(D) Lane M: molecular marker (ladder: 100bp), lane 13, 18, 11, 12, 14, 16, 4, 5, and 43: positive; showing band at 787 bp ant (3′′)-Ia gene.

Table (4):
Distribution of AMEs and 16S-RMTases genes among non-susceptible isolates.

Gene name /
Isolate & accession No.
Strain number
aac(3)-Ia
aac(3)-II
aac(6′)-Ib
ant(2″)-Ia
ant(4′)-IIb
aph(3)VI
aph(3′)-IIIa
aac(6)-aph(2″)
armA
rmtB
aac(6′)-II
ant (3”)-Ia
E. coli (MW599814)
4
+
+
Kleb. Oxytoca (MW599815)
5
+
+
E. coli
(MW599816)
11
+
+
+
Kleb. Pneumonae       (MW599817)
12
+
+
E. coli (MW599818)
13
+
+
+
+
E. coli (MW599819)
14
+
+
+
E. coli (MW599820)
16
+
+
+
E. coli (MW599821)
18
+
+
+
E. coli (MW599822)
43
+
+
+
Total
0
4
9
0
3
0
0
0
0
0
0
9
DISCUSSION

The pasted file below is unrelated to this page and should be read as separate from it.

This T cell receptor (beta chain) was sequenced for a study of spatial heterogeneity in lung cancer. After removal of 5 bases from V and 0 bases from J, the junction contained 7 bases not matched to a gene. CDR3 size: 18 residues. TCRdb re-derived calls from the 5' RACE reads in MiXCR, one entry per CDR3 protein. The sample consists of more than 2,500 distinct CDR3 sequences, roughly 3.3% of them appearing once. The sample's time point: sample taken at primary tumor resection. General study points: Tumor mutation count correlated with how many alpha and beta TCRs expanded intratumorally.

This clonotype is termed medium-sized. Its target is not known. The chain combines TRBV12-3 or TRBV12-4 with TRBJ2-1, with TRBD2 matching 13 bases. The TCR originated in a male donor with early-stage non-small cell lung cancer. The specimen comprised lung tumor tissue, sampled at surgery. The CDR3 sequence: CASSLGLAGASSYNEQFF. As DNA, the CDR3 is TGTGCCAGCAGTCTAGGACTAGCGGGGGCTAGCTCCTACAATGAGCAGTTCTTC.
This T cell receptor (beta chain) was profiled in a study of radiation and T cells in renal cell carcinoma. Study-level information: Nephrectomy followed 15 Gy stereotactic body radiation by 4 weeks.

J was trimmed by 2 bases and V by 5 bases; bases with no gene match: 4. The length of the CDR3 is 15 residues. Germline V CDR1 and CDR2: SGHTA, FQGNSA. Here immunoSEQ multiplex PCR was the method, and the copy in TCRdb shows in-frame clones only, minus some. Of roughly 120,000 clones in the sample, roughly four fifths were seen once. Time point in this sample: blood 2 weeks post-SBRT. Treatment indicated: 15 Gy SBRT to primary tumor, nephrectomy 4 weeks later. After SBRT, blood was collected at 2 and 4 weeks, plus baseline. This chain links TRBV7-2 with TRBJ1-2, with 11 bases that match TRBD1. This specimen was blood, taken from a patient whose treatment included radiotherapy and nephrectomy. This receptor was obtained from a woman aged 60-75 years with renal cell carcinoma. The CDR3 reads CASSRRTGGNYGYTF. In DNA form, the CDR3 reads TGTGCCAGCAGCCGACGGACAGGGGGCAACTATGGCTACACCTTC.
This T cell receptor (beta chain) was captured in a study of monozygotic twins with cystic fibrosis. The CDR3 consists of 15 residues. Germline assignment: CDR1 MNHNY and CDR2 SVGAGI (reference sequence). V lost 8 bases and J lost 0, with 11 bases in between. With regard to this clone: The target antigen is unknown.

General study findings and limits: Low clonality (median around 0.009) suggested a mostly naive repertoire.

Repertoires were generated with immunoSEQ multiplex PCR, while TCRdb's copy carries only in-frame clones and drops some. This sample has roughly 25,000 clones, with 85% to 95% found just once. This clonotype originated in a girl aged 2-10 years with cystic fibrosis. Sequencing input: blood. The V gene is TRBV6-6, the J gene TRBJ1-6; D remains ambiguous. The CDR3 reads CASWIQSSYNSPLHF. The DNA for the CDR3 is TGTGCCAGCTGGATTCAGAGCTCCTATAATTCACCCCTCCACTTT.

Despite the growing resistance rates and several side effects of aminoglycosides, they are still effective antibacterial agents, particularly to treat bacterial infections. Aminoglycosides (gentamicin, amikacin, and tobramycin) resistance percentage was 78% for K. pneumoniae and 33% for E. coli among cerebrospinal fluid and blood clinical isolates in Montenegro, according to the CAESAR Annual Report 2018.26 Phylogenetic tree showed that, isolates of this study were closely related to K. pneumoniae and E. coli. Previous studies have reported antibiotic resistance of E. coli and Klebsiella pneumoniae.27-29 This study was done on Gram-negative isolates (particularly E. coli and Klebsiella spp.), which showed resistance to aminoglycosides as amikacin, gentamicin, netilmicin and tobramycin. In addition, the prevalence of resistance genes was assessed. When the susceptibility of the tested isolates to several aminoglycosides was tested, the high rates of resistance were found for kanamycin (72%) and tobramycin (42%), followed by gentamycin (38%) and netilmicin (24%). These results were in the same line with Eftekhar et al., who discovered that 78.5% of clinical isolates were resistant to kanamycin.30 Another study done by Estabraghi et al. found that clinical isolates exhibited an elevated resistance rate to gentamicin (24%) and amikacin (93%).31 One of the most commonly reported aminoglycoside resistance mechanisms in clinical isolates is aminoglycoside-modifying enzymes (AME).32 In diverse members of resistant bacteria as Acinetobacter baumannii, Enterococcus species,33 Pseudomonas aeruginosa,34 and methicillin-resistant Staphylococcus aureus (MRSA),33 the occurrence of 16S rRNA methylases and AME is becoming increasingly established. Overall, the high rates of aminoglycoside resistance indicate that overuse of these antibiotics in hospitals has resulted in the emergence and spread of resistant isolates. Additionally, the data of the present study emphasize the need for establishing a local and national antimicrobial resistance surveillance system for monitoring the administration of antimicrobials and emergence of antibiotic resistance within the bacterial isolates present in our hospital settings. The knowledge yielded by hospital infection and antibiotic monitoring teams on bacterial resistance can assist doctors in improving antimicrobial management, resulting in more efficient usage of antibiotics. In addition, the current investigation indicated a notable elevation in AMEs prevalence (100%) in clinical isolates that were aminoglycosides resistant. Totally, ant (4′)-IIb (33%), aac (3)-II (45%) and aac (6′)-Ib with ant (3”)Ia (100%) resistant genes were shown to be the most frequently expressed genes among non-susceptible clinical isolates, either in combination or alone. Conversely, an Iranian study found that aac (3) – II as well as aac (6′)-Ib genes were highly expressed in 35.1 % and 42.5% of clinical isolates, respectively.35 Moreover, Liang et al. found that the ant (3″)-I, aac (6′)-Ib, aac (3)-II and ant (2″)-I genes were detected in 13.6 %, 30.2 %, 4.3 % and 19.8 % of clinical isolates in China, respectively.36 Furthermore, Lindemann et al. showed that the aac (3)-IIa gene was detected in 79.3 % while aac (6′)-Ib gene was expressed only in 37.9 % of clinical isolates from their studies, in Western Norway.12 Collectively, these results suggest that aac(3)-II and aac (6′)-Ib, are of great importance among aminoglycoside resistance-inducing genes and are globally significant in aminoglycoside resistant isolates located in various geographic regions.